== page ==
Morocco: Where Christians and Muslims Get Along
Interview With Archbishop Landel of Rabat
BARCELONA, Spain, JAN. 23, 2005 (Zenit) - It is possible for a Christian to be happy living in the Muslim world, says the archbishop of Rabat, Morocco.
In this interview with the Veritas agency, Archbishop Vincent Landel talks about his effort to help the 30,000 Christians in his diocese live in communion with Muslims.
Q: Is communion between Christians and Muslims possible?
Archbishop Landel: Yes. We can share our humanity, if not our faith. We do not speak so much of interreligious dialogue as of meeting, because before talking one has to meet, to experience coexistence that leads to friendship and fraternity.
After that, we can talk about our faith. The Church must help to create this coexistence and friendship, so that one day a new path can be opened.
In Europe there is a lot of talk about Muslims, but who knows who they are and in what they believe? In France and Italy, for example, there is fear of everything Muslim. The thinking must be changed. Not all Muslims are radicals; the majority is moderate.
There is no clash of religions, but of incomprehension, a political and media clash. If a Catholic bishop is kidnapped in Iraq, everyone talks about it. But politics and religion are mixed -- even in America when, for example, George Bush spoke about starting the war in the name of God. Sometimes, what is said against Muslims, Christians also do, and one cannot generalize.
It is also very important to know one's own faith in order to know the other's. We Christians have the responsibility to deepen our understanding of our own identity and to accept Muslims. Muslims in the main are believers, but in Europe, many have neglected their faith.
Q: Let's discuss some initiatives that exist in your diocese to stimulate this communion.
Archbishop Landel: In Morocco we have a joint Catholic-Muslim educational project comprising 15 schools with 12,000 Muslim students in which the Koran is taught. I, a Catholic bishop, am the highest authority. Communion is lived there without problems.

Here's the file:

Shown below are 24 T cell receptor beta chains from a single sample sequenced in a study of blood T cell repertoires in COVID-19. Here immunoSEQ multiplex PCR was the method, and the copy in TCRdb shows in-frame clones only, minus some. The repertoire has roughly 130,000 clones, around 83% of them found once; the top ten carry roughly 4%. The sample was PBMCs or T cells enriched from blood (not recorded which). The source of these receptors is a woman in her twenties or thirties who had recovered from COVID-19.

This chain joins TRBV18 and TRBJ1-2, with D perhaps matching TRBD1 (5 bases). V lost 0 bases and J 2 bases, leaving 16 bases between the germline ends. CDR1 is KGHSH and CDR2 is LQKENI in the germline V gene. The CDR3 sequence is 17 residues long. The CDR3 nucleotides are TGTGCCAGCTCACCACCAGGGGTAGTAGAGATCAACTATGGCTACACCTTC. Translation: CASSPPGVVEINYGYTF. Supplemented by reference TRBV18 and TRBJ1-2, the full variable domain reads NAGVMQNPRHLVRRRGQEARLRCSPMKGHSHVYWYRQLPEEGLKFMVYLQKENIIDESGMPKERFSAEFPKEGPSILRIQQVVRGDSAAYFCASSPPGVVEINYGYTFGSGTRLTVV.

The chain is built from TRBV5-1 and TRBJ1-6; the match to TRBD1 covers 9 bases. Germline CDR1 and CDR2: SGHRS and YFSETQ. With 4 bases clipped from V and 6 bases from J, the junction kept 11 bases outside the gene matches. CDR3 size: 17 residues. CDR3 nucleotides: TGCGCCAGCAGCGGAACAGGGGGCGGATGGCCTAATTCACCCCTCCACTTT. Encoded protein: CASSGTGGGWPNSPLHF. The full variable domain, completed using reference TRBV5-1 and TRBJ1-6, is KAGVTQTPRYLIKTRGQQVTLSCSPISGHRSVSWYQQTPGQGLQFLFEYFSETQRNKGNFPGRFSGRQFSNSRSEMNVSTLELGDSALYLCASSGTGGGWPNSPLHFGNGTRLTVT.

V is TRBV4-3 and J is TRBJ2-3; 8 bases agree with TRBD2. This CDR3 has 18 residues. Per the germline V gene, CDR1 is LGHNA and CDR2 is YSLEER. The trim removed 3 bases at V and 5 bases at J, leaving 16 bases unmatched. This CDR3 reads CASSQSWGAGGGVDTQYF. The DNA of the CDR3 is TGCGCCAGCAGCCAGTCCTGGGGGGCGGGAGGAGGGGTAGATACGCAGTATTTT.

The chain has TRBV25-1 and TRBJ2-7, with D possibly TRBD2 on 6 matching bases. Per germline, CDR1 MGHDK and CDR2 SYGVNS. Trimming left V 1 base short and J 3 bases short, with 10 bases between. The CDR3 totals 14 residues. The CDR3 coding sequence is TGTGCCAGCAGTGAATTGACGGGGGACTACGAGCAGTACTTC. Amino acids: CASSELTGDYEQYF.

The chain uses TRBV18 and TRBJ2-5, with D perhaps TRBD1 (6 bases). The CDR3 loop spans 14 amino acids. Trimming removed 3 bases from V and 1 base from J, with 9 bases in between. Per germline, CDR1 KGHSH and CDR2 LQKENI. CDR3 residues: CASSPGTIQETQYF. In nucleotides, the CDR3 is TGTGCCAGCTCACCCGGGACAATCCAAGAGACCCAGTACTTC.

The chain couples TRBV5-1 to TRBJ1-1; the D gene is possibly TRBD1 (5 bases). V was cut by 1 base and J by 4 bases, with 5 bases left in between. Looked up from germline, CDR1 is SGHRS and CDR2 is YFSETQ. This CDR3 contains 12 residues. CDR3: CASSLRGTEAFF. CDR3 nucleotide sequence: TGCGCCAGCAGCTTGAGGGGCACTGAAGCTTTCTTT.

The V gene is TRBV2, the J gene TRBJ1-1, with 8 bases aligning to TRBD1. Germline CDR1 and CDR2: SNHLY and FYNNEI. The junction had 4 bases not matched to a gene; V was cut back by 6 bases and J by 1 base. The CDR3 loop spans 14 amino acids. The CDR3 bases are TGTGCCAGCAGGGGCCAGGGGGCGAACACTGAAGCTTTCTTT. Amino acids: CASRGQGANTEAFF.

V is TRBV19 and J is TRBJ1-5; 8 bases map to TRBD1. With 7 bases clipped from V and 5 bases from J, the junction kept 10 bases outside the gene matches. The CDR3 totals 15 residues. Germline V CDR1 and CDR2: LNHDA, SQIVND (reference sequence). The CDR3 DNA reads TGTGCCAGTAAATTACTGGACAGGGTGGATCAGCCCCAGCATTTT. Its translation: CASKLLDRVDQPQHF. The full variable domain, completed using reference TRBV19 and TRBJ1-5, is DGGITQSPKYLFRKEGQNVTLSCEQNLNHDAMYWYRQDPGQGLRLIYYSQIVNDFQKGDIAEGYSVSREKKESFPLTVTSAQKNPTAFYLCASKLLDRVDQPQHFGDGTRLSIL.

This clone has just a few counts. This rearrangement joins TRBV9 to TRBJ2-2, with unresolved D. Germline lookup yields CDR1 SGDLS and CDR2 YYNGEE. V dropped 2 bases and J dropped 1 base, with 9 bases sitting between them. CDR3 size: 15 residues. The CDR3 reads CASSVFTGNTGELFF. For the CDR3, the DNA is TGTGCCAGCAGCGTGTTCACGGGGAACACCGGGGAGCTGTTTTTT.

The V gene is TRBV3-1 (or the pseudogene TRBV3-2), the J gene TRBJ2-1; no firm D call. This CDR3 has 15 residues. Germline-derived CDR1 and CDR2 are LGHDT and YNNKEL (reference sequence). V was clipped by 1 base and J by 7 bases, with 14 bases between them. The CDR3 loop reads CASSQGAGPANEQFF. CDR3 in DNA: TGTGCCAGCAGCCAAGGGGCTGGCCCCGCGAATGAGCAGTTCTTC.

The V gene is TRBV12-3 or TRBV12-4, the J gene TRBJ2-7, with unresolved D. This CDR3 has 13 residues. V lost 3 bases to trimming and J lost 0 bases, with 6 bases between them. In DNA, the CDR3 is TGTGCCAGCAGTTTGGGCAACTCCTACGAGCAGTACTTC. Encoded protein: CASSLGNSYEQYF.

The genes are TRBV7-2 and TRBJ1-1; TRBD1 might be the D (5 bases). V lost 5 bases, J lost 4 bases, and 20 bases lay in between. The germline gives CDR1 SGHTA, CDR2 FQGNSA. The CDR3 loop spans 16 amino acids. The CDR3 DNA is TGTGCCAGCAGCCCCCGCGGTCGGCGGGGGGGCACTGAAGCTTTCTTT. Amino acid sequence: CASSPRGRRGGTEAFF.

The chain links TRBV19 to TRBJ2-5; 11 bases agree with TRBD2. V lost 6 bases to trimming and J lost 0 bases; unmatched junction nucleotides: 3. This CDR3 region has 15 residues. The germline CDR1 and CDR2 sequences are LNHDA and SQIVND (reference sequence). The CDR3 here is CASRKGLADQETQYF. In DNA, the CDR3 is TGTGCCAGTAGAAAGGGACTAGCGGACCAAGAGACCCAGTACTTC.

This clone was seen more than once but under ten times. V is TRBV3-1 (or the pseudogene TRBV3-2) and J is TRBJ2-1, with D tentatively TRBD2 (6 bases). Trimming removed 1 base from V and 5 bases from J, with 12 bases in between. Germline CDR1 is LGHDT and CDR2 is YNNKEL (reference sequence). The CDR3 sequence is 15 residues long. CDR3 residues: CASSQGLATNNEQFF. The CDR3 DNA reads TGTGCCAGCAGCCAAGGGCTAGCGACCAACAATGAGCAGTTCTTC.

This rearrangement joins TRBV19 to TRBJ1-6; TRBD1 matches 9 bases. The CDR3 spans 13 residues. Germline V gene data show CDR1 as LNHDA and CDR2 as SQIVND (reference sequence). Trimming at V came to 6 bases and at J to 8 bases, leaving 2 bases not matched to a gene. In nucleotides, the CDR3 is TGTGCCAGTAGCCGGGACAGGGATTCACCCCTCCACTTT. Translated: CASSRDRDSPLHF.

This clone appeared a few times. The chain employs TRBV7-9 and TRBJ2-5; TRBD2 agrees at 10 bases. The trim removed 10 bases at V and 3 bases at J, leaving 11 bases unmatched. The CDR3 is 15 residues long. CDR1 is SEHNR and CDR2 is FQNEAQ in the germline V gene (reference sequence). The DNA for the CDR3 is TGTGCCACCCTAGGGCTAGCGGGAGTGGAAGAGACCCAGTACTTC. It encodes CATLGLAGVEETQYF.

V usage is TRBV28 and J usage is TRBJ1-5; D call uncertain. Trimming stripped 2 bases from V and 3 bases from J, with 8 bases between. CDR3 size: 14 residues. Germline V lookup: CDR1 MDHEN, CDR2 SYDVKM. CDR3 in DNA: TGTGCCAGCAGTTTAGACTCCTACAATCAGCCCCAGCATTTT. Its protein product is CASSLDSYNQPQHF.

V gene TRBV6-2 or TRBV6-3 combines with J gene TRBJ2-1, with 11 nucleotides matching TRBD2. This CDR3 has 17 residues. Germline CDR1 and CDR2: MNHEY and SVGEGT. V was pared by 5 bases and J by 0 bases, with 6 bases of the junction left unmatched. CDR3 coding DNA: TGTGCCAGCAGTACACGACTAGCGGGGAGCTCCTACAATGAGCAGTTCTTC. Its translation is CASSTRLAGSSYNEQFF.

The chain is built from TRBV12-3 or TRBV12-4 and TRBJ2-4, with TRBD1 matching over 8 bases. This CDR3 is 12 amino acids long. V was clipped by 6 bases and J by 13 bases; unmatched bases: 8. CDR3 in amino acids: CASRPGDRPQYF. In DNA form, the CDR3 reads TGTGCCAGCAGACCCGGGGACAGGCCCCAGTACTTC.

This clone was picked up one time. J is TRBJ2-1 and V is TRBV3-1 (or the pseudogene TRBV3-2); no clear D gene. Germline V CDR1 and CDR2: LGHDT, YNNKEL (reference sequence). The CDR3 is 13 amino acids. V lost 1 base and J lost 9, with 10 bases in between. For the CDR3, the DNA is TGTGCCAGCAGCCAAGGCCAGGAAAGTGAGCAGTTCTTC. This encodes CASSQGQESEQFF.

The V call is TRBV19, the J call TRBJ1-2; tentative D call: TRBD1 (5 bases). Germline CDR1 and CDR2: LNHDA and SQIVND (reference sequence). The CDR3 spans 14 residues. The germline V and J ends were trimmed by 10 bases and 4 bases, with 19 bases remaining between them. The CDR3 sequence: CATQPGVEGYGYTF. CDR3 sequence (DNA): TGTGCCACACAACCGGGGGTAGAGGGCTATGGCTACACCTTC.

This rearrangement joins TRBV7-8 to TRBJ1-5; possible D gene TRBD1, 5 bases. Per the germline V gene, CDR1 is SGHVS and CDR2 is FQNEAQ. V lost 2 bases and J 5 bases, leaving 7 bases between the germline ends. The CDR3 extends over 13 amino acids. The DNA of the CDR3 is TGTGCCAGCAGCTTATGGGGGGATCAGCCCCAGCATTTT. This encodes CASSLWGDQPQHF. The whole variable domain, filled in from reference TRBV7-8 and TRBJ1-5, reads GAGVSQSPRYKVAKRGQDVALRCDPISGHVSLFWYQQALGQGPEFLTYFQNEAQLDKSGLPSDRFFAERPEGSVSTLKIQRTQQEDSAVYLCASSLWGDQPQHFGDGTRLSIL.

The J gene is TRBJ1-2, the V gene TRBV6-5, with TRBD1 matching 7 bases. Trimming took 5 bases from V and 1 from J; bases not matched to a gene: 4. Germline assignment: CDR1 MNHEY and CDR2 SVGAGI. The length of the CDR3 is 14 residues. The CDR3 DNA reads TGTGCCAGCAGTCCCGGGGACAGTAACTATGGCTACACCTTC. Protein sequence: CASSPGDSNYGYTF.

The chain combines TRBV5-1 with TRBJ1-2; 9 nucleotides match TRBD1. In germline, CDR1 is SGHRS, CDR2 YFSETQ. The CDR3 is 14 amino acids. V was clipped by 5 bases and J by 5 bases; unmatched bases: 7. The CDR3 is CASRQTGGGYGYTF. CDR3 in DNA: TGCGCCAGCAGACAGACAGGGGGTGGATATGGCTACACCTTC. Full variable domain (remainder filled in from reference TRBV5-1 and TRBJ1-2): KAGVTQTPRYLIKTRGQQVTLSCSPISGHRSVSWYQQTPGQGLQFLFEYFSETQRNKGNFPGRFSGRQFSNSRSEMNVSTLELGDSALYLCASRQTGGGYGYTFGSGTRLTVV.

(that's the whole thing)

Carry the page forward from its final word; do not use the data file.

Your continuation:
We also have cultural centers, run by priests or religious, which are used by Muslims. In this way, the Church helps the Muslims; we are open to the Muslim world, which accepts us, as all of us Catholics are foreigners.
Moreover, many Christians cooperate, study or work with associations, businesses, etc., run by Muslims. These are very positive experiences that allow us to know the Muslims in [everyday] life and prove that it is possible to be happy in the Muslim world.
Our experience as a Christian Church in Morocco is not a model or an example. But it is similar to the Church in Europe, because the Muslim realm can be compared to the secular world, in which the Church must have a free presence, showing the way of truth, to help the people discover God and the importance of religion in their lives.
Q: What is the Church in Rabat like?
Archbishop Landel: We are 30,000 Christians, among them 40 priests and 150 religious. We are all foreigners, since a Moroccan cannot be a Christian because Islam is the state religion. But our churches are open and we can meet without problems, so long as we do not proselytize. We can live our faith happily and freely.
Our Church is a bit more catholic in the sense of universal because it is composed of people of 80 different nationalities.
Before independence there were many more Catholics, the majority French, Italian and Spanish. Now there are many Africans, Americans and Asians, which is a challenge. Communion among Christians is not easy, especially coming from such different places.
The other characteristic of our Christian community is that it is always moving. Every year it changes by 20% because many Christians -- students and laborers -- live in Rabat only for a time. Of great importance, therefore, is the pastoral program to welcome Christians, to help them live their faith, and to understand the Muslim world, which must be known to be able to coexist with it.
Q: What discriminations are there?
Archbishop Landel: There are different types of discrimination. In Morocco, for example, it is hard for some people to accept the equality of Africans, while they can treat Spanish immigrants, who are in the minority, as equals.
Instead, Moroccans who emigrate to Spain live a different social situation. They have a greater sense of belonging to the family and the cultural community, and risk forming a cultural subset. Europe must not allow the Muslims to form "ghettos."
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Muslims, Christians, Morocco, Religion
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